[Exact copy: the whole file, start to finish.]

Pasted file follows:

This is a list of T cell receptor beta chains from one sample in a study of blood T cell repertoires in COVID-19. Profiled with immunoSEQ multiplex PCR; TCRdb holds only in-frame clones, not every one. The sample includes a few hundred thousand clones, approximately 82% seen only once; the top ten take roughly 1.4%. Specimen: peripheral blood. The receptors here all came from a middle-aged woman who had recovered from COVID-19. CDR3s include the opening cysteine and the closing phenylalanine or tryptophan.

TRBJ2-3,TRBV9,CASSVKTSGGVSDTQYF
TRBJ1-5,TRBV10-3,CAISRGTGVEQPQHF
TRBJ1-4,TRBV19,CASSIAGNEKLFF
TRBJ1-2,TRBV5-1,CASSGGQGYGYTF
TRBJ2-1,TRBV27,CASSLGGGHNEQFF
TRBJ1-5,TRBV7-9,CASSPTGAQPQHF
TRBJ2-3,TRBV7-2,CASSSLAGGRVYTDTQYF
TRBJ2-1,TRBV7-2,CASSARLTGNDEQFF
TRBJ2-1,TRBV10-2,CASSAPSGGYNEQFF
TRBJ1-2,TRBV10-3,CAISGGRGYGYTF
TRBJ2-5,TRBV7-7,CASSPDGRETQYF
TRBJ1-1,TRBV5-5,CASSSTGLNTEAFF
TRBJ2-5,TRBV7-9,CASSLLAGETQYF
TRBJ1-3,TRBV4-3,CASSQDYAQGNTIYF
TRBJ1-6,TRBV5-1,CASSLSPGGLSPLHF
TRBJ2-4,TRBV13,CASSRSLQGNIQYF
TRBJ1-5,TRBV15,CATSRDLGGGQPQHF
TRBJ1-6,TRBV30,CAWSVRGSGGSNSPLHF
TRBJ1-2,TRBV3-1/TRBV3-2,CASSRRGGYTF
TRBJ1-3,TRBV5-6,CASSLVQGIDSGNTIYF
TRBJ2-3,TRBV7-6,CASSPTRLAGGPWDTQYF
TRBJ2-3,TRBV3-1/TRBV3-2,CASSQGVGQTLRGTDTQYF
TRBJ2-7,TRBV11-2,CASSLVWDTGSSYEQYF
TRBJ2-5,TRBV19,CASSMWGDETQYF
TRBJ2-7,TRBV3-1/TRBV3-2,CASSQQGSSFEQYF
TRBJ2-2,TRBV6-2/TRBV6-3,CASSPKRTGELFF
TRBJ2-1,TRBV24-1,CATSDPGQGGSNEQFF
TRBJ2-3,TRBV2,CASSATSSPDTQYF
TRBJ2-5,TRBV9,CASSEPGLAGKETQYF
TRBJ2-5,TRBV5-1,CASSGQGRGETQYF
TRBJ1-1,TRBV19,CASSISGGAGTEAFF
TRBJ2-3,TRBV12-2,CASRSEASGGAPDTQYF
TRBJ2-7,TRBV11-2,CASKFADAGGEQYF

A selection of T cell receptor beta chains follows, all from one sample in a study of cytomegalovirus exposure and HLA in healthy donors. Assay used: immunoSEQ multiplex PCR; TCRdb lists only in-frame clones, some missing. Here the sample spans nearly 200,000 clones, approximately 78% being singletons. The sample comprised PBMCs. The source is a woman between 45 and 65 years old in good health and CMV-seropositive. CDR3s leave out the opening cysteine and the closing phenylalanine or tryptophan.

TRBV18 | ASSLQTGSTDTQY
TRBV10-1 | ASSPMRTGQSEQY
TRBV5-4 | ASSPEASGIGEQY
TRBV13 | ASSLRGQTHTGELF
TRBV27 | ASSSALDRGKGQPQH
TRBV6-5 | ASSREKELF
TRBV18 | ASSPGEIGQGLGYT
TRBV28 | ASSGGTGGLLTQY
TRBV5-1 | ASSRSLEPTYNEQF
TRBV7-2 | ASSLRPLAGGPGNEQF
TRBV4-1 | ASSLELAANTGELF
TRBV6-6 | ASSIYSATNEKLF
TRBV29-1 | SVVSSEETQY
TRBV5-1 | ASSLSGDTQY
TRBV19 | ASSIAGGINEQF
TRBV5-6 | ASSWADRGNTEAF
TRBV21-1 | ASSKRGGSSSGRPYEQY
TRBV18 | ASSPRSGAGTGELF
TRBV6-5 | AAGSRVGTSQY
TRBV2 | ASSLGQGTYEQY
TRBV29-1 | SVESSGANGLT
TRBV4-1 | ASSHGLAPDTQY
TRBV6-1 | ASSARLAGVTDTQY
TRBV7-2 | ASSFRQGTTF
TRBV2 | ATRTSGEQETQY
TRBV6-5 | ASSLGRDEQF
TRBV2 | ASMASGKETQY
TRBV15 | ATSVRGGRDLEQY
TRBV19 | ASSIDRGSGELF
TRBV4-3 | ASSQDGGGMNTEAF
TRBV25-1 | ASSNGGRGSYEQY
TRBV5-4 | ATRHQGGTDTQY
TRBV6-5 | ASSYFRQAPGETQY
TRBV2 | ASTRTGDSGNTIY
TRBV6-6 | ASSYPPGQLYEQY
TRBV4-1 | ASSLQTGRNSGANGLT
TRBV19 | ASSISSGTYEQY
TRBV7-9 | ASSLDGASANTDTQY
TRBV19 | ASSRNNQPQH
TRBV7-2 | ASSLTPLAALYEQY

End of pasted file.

This is a list of T cell receptor beta chains from one sample in a study of blood T cell repertoires in COVID-19. Profiled with immunoSEQ multiplex PCR; TCRdb holds only in-frame clones, not every one. The sample includes a few hundred thousand clones, approximately 82% seen only once; the top ten take roughly 1.4%. Specimen: peripheral blood. The receptors here all came from a middle-aged woman who had recovered from COVID-19. CDR3s include the opening cysteine and the closing phenylalanine or tryptophan.

TRBJ2-3,TRBV9,CASSVKTSGGVSDTQYF
TRBJ1-5,TRBV10-3,CAISRGTGVEQPQHF
TRBJ1-4,TRBV19,CASSIAGNEKLFF
TRBJ1-2,TRBV5-1,CASSGGQGYGYTF
TRBJ2-1,TRBV27,CASSLGGGHNEQFF
TRBJ1-5,TRBV7-9,CASSPTGAQPQHF
TRBJ2-3,TRBV7-2,CASSSLAGGRVYTDTQYF
TRBJ2-1,TRBV7-2,CASSARLTGNDEQFF
TRBJ2-1,TRBV10-2,CASSAPSGGYNEQFF
TRBJ1-2,TRBV10-3,CAISGGRGYGYTF
TRBJ2-5,TRBV7-7,CASSPDGRETQYF
TRBJ1-1,TRBV5-5,CASSSTGLNTEAFF
TRBJ2-5,TRBV7-9,CASSLLAGETQYF
TRBJ1-3,TRBV4-3,CASSQDYAQGNTIYF
TRBJ1-6,TRBV5-1,CASSLSPGGLSPLHF
TRBJ2-4,TRBV13,CASSRSLQGNIQYF
TRBJ1-5,TRBV15,CATSRDLGGGQPQHF
TRBJ1-6,TRBV30,CAWSVRGSGGSNSPLHF
TRBJ1-2,TRBV3-1/TRBV3-2,CASSRRGGYTF
TRBJ1-3,TRBV5-6,CASSLVQGIDSGNTIYF
TRBJ2-3,TRBV7-6,CASSPTRLAGGPWDTQYF
TRBJ2-3,TRBV3-1/TRBV3-2,CASSQGVGQTLRGTDTQYF
TRBJ2-7,TRBV11-2,CASSLVWDTGSSYEQYF
TRBJ2-5,TRBV19,CASSMWGDETQYF
TRBJ2-7,TRBV3-1/TRBV3-2,CASSQQGSSFEQYF
TRBJ2-2,TRBV6-2/TRBV6-3,CASSPKRTGELFF
TRBJ2-1,TRBV24-1,CATSDPGQGGSNEQFF
TRBJ2-3,TRBV2,CASSATSSPDTQYF
TRBJ2-5,TRBV9,CASSEPGLAGKETQYF
TRBJ2-5,TRBV5-1,CASSGQGRGETQYF
TRBJ1-1,TRBV19,CASSISGGAGTEAFF
TRBJ2-3,TRBV12-2,CASRSEASGGAPDTQYF
TRBJ2-7,TRBV11-2,CASKFADAGGEQYF

A selection of T cell receptor beta chains follows, all from one sample in a study of cytomegalovirus exposure and HLA in healthy donors. Assay used: immunoSEQ multiplex PCR; TCRdb lists only in-frame clones, some missing. Here the sample spans nearly 200,000 clones, approximately 78% being singletons. The sample comprised PBMCs. The source is a woman between 45 and 65 years old in good health and CMV-seropositive. CDR3s leave out the opening cysteine and the closing phenylalanine or tryptophan.

TRBV18 | ASSLQTGSTDTQY
TRBV10-1 | ASSPMRTGQSEQY
TRBV5-4 | ASSPEASGIGEQY
TRBV13 | ASSLRGQTHTGELF
TRBV27 | ASSSALDRGKGQPQH
TRBV6-5 | ASSREKELF
TRBV18 | ASSPGEIGQGLGYT
TRBV28 | ASSGGTGGLLTQY
TRBV5-1 | ASSRSLEPTYNEQF
TRBV7-2 | ASSLRPLAGGPGNEQF
TRBV4-1 | ASSLELAANTGELF
TRBV6-6 | ASSIYSATNEKLF
TRBV29-1 | SVVSSEETQY
TRBV5-1 | ASSLSGDTQY
TRBV19 | ASSIAGGINEQF
TRBV5-6 | ASSWADRGNTEAF
TRBV21-1 | ASSKRGGSSSGRPYEQY
TRBV18 | ASSPRSGAGTGELF
TRBV6-5 | AAGSRVGTSQY
TRBV2 | ASSLGQGTYEQY
TRBV29-1 | SVESSGANGLT
TRBV4-1 | ASSHGLAPDTQY
TRBV6-1 | ASSARLAGVTDTQY
TRBV7-2 | ASSFRQGTTF
TRBV2 | ATRTSGEQETQY
TRBV6-5 | ASSLGRDEQF
TRBV2 | ASMASGKETQY
TRBV15 | ATSVRGGRDLEQY
TRBV19 | ASSIDRGSGELF
TRBV4-3 | ASSQDGGGMNTEAF
TRBV25-1 | ASSNGGRGSYEQY
TRBV5-4 | ATRHQGGTDTQY
TRBV6-5 | ASSYFRQAPGETQY
TRBV2 | ASTRTGDSGNTIY
TRBV6-6 | ASSYPPGQLYEQY
TRBV4-1 | ASSLQTGRNSGANGLT
TRBV19 | ASSISSGTYEQY
TRBV7-9 | ASSLDGASANTDTQY
TRBV19 | ASSRNNQPQH
TRBV7-2 | ASSLTPLAALYEQY